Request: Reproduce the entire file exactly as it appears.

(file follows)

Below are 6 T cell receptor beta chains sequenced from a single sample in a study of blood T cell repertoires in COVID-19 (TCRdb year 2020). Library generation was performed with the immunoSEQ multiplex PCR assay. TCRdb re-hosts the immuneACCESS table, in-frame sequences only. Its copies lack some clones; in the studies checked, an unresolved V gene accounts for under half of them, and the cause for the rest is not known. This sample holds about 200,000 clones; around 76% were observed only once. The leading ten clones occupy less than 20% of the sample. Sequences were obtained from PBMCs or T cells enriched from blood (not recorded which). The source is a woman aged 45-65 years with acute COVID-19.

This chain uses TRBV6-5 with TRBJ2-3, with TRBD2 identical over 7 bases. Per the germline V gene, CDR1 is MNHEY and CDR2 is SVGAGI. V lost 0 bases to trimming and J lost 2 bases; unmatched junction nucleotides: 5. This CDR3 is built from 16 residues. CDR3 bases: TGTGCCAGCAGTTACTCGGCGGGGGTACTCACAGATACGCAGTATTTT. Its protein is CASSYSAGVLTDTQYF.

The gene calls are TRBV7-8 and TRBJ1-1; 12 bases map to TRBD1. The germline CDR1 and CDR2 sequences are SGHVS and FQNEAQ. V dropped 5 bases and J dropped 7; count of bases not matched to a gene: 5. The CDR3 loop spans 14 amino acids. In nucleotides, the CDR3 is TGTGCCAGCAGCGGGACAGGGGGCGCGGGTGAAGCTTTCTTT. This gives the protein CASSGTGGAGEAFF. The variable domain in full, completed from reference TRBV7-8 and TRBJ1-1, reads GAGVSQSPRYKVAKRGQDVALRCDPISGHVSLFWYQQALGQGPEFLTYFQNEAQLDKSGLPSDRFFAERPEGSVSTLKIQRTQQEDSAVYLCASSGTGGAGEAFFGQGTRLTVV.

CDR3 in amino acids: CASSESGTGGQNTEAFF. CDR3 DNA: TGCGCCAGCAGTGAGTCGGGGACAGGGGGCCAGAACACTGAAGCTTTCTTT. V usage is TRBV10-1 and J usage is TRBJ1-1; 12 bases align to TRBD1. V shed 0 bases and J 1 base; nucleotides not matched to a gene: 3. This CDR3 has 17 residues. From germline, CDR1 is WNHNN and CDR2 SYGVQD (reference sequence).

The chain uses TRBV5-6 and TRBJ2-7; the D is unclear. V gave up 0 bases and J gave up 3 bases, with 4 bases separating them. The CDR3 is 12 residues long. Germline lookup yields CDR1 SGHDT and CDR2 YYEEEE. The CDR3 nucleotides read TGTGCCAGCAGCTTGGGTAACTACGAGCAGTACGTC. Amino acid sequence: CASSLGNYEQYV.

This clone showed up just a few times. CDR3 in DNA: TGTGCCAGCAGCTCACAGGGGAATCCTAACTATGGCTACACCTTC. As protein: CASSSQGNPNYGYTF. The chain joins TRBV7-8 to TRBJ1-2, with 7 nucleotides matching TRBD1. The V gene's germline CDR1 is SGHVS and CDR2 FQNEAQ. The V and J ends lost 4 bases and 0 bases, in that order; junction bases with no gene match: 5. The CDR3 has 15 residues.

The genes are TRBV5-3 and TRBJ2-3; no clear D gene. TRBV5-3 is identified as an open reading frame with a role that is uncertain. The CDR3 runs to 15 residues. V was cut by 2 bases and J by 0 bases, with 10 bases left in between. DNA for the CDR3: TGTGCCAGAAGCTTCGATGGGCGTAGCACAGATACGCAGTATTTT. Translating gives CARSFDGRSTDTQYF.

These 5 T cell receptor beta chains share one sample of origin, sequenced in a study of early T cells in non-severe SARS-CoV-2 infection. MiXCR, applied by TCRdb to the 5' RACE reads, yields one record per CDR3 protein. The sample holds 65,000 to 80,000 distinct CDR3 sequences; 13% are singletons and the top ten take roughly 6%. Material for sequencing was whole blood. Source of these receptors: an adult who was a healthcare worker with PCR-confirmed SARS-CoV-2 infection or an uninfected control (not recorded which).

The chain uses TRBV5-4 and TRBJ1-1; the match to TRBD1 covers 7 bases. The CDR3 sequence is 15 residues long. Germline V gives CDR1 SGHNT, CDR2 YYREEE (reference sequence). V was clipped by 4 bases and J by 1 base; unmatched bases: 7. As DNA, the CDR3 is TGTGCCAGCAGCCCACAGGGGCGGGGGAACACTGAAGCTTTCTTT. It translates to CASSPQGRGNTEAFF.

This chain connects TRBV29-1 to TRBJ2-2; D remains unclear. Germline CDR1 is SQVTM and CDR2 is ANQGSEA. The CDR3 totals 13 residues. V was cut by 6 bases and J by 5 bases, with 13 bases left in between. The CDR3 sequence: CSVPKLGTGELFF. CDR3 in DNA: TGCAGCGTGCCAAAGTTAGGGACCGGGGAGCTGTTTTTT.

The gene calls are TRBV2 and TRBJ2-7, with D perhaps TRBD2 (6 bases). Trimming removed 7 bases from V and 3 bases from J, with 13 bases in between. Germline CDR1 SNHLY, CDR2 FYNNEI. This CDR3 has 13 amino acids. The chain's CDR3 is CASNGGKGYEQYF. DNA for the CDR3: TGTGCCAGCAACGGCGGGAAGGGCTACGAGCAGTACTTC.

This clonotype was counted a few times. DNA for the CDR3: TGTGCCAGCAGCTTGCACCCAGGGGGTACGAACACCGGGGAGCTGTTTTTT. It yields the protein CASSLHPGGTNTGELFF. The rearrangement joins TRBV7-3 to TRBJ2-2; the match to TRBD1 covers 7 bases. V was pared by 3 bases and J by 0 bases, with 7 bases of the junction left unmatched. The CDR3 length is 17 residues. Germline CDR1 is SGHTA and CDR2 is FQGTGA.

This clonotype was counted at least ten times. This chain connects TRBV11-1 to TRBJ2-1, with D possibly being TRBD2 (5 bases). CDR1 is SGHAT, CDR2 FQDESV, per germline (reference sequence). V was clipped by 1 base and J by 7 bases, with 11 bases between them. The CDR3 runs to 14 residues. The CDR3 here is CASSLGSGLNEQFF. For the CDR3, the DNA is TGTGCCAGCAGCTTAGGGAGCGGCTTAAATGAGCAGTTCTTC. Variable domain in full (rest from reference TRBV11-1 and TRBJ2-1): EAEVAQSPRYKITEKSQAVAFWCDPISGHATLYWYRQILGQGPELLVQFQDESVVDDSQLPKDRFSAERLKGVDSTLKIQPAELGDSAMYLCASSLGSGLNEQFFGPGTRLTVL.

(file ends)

Below are 6 T cell receptor beta chains sequenced from a single sample in a study of blood T cell repertoires in COVID-19 (TCRdb year 2020). Library generation was performed with the immunoSEQ multiplex PCR assay. TCRdb re-hosts the immuneACCESS table, in-frame sequences only. Its copies lack some clones; in the studies checked, an unresolved V gene accounts for under half of them, and the cause for the rest is not known. This sample holds about 200,000 clones; around 76% were observed only once. The leading ten clones occupy less than 20% of the sample. Sequences were obtained from PBMCs or T cells enriched from blood (not recorded which). The source is a woman aged 45-65 years with acute COVID-19.

This chain uses TRBV6-5 with TRBJ2-3, with TRBD2 identical over 7 bases. Per the germline V gene, CDR1 is MNHEY and CDR2 is SVGAGI. V lost 0 bases to trimming and J lost 2 bases; unmatched junction nucleotides: 5. This CDR3 is built from 16 residues. CDR3 bases: TGTGCCAGCAGTTACTCGGCGGGGGTACTCACAGATACGCAGTATTTT. Its protein is CASSYSAGVLTDTQYF.

The gene calls are TRBV7-8 and TRBJ1-1; 12 bases map to TRBD1. The germline CDR1 and CDR2 sequences are SGHVS and FQNEAQ. V dropped 5 bases and J dropped 7; count of bases not matched to a gene: 5. The CDR3 loop spans 14 amino acids. In nucleotides, the CDR3 is TGTGCCAGCAGCGGGACAGGGGGCGCGGGTGAAGCTTTCTTT. This gives the protein CASSGTGGAGEAFF. The variable domain in full, completed from reference TRBV7-8 and TRBJ1-1, reads GAGVSQSPRYKVAKRGQDVALRCDPISGHVSLFWYQQALGQGPEFLTYFQNEAQLDKSGLPSDRFFAERPEGSVSTLKIQRTQQEDSAVYLCASSGTGGAGEAFFGQGTRLTVV.

CDR3 in amino acids: CASSESGTGGQNTEAFF. CDR3 DNA: TGCGCCAGCAGTGAGTCGGGGACAGGGGGCCAGAACACTGAAGCTTTCTTT. V usage is TRBV10-1 and J usage is TRBJ1-1; 12 bases align to TRBD1. V shed 0 bases and J 1 base; nucleotides not matched to a gene: 3. This CDR3 has 17 residues. From germline, CDR1 is WNHNN and CDR2 SYGVQD (reference sequence).

The chain uses TRBV5-6 and TRBJ2-7; the D is unclear. V gave up 0 bases and J gave up 3 bases, with 4 bases separating them. The CDR3 is 12 residues long. Germline lookup yields CDR1 SGHDT and CDR2 YYEEEE. The CDR3 nucleotides read TGTGCCAGCAGCTTGGGTAACTACGAGCAGTACGTC. Amino acid sequence: CASSLGNYEQYV.

This clone showed up just a few times. CDR3 in DNA: TGTGCCAGCAGCTCACAGGGGAATCCTAACTATGGCTACACCTTC. As protein: CASSSQGNPNYGYTF. The chain joins TRBV7-8 to TRBJ1-2, with 7 nucleotides matching TRBD1. The V gene's germline CDR1 is SGHVS and CDR2 FQNEAQ. The V and J ends lost 4 bases and 0 bases, in that order; junction bases with no gene match: 5. The CDR3 has 15 residues.

The genes are TRBV5-3 and TRBJ2-3; no clear D gene. TRBV5-3 is identified as an open reading frame with a role that is uncertain. The CDR3 runs to 15 residues. V was cut by 2 bases and J by 0 bases, with 10 bases left in between. DNA for the CDR3: TGTGCCAGAAGCTTCGATGGGCGTAGCACAGATACGCAGTATTTT. Translating gives CARSFDGRSTDTQYF.

These 5 T cell receptor beta chains share one sample of origin, sequenced in a study of early T cells in non-severe SARS-CoV-2 infection. MiXCR, applied by TCRdb to the 5' RACE reads, yields one record per CDR3 protein. The sample holds 65,000 to 80,000 distinct CDR3 sequences; 13% are singletons and the top ten take roughly 6%. Material for sequencing was whole blood. Source of these receptors: an adult who was a healthcare worker with PCR-confirmed SARS-CoV-2 infection or an uninfected control (not recorded which).

The chain uses TRBV5-4 and TRBJ1-1; the match to TRBD1 covers 7 bases. The CDR3 sequence is 15 residues long. Germline V gives CDR1 SGHNT, CDR2 YYREEE (reference sequence). V was clipped by 4 bases and J by 1 base; unmatched bases: 7. As DNA, the CDR3 is TGTGCCAGCAGCCCACAGGGGCGGGGGAACACTGAAGCTTTCTTT. It translates to CASSPQGRGNTEAFF.

This chain connects TRBV29-1 to TRBJ2-2; D remains unclear. Germline CDR1 is SQVTM and CDR2 is ANQGSEA. The CDR3 totals 13 residues. V was cut by 6 bases and J by 5 bases, with 13 bases left in between. The CDR3 sequence: CSVPKLGTGELFF. CDR3 in DNA: TGCAGCGTGCCAAAGTTAGGGACCGGGGAGCTGTTTTTT.

The gene calls are TRBV2 and TRBJ2-7, with D perhaps TRBD2 (6 bases). Trimming removed 7 bases from V and 3 bases from J, with 13 bases in between. Germline CDR1 SNHLY, CDR2 FYNNEI. This CDR3 has 13 amino acids. The chain's CDR3 is CASNGGKGYEQYF. DNA for the CDR3: TGTGCCAGCAACGGCGGGAAGGGCTACGAGCAGTACTTC.

This clonotype was counted a few times. DNA for the CDR3: TGTGCCAGCAGCTTGCACCCAGGGGGTACGAACACCGGGGAGCTGTTTTTT. It yields the protein CASSLHPGGTNTGELFF. The rearrangement joins TRBV7-3 to TRBJ2-2; the match to TRBD1 covers 7 bases. V was pared by 3 bases and J by 0 bases, with 7 bases of the junction left unmatched. The CDR3 length is 17 residues. Germline CDR1 is SGHTA and CDR2 is FQGTGA.

This clonotype was counted at least ten times. This chain connects TRBV11-1 to TRBJ2-1, with D possibly being TRBD2 (5 bases). CDR1 is SGHAT, CDR2 FQDESV, per germline (reference sequence). V was clipped by 1 base and J by 7 bases, with 11 bases between them. The CDR3 runs to 14 residues. The CDR3 here is CASSLGSGLNEQFF. For the CDR3, the DNA is TGTGCCAGCAGCTTAGGGAGCGGCTTAAATGAGCAGTTCTTC. Variable domain in full (rest from reference TRBV11-1 and TRBJ2-1): EAEVAQSPRYKITEKSQAVAFWCDPISGHATLYWYRQILGQGPELLVQFQDESVVDDSQLPKDRFSAERLKGVDSTLKIQPAELGDSAMYLCASSLGSGLNEQFFGPGTRLTVL.